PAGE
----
Cast: Chase Cordell, Leigh Drake, Gregorio Sala

Lizard Productions Inc., 81 Minutes

Review:

“I wish I was kidding Mac, I’m not! Now there is an answer and I think I know what it is and it makes me sick to think about it!” – Johnny Longbow

The world has seen werewolf movies a million times over. But were-lizard movies? Those are much harder to come by. Thank god we were given this film to satisfy the were-lizard fans of the world. Sadly, it is as excruciating to get through as a were-lizard gnawing on your face.

I guess it is worth noting that this film was penned by Bill Finger, a man who died in poverty after Bob Kane took all the credit (and money) for creating Batman. Hulu recently did a documentary about Bill Finger and you should check it out for the full story. But he’s a guy instrumental in the creation of my favorite hero, so I thought his involvement in this was worth pointing out, even if the end result wasn’t anything worthwhile.

This film stars no one that anyone would recognize. And other than Bill Finger’s involvement, I haven’t heard of any of the other people involved either.

The story is about this Native American guy trying to solve these strange murders. It plays out like a werewolf movie but it’s got that lizard twist, which makes it completely original. Well, not really. The creature, called the Moon Beast, is created by fragments of a meteorite coming into contact with just some normal human dude. Actually, it gets lodged into his brain… his brain! He goes on a killing spree because these things have to happen in these sort of pictures and eventually, he is destroyed by an arrow made of the same meteorite. In fact, the magic meteorite arrow makes his whole body explode because why wouldn’t it?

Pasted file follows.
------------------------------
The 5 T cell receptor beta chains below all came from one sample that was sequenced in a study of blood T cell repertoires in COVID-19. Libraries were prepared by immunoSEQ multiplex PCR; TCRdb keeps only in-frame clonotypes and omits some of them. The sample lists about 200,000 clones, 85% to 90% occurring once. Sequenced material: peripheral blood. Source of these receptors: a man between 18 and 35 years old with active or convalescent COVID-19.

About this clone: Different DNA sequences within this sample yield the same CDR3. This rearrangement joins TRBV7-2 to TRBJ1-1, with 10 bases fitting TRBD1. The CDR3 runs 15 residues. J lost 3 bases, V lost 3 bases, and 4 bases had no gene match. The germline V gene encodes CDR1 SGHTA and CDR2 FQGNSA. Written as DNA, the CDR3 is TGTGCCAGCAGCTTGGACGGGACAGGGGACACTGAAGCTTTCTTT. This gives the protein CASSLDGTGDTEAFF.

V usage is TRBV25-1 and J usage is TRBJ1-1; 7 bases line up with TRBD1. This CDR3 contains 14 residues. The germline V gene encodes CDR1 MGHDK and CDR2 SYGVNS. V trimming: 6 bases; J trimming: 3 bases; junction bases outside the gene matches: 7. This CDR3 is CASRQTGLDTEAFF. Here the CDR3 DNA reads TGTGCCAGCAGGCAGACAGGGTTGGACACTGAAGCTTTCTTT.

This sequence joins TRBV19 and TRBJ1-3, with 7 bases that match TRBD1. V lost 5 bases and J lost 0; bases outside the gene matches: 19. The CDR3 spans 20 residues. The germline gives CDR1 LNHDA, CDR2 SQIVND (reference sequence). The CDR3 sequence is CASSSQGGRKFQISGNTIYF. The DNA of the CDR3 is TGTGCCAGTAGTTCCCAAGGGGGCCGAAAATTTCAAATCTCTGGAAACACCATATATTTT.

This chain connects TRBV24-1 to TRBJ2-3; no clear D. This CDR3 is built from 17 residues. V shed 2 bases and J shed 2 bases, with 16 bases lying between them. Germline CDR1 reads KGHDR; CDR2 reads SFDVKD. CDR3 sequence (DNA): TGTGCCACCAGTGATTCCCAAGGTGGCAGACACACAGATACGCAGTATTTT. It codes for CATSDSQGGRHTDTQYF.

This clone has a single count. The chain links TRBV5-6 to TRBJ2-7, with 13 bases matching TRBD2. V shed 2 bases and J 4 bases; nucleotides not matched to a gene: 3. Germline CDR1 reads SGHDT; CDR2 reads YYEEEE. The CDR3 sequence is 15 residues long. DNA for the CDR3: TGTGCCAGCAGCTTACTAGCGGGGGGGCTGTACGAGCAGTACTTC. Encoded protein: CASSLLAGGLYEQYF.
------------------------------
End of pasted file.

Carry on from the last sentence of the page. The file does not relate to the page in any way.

Did I spoil the plot? Well, the entire film spoils itself and everything it comes in contact with.

I guess I have to give some props to the filmmakers, however, as they completely steal the most iconic scene from a great 1940’s horror film, Val Lewton and Jacques Tourneur’s The Leopard Man. It’s the scene where someone is trying to get into their house, a loved one leaves them locked outside to teach them a lesson and then the loved one hears horrible screams from the other side of the door, as a pool of blood creeps into the house from outside. Granted, this sequence was completely butchered and looked like shit in this film but it was a nice attempt at an homage that most people would never pick up on. Or maybe it was just outright thievery.

Lastly, there is a band in this movie that plays a set that is entirely too long and feels like it takes up half the damn film. Okay, maybe like five to ten minutes but man, it’s terrible, terrible stuff.

This film is only worth your time if you watch it get riffed on MST3K. It was featured in the final season of the show’s original run.

So this is going into the Cinespiria Shitometer. The results read, “Type 3 Stool: Like a sausage but with cracks on its surface.”

Rating: 2.75/10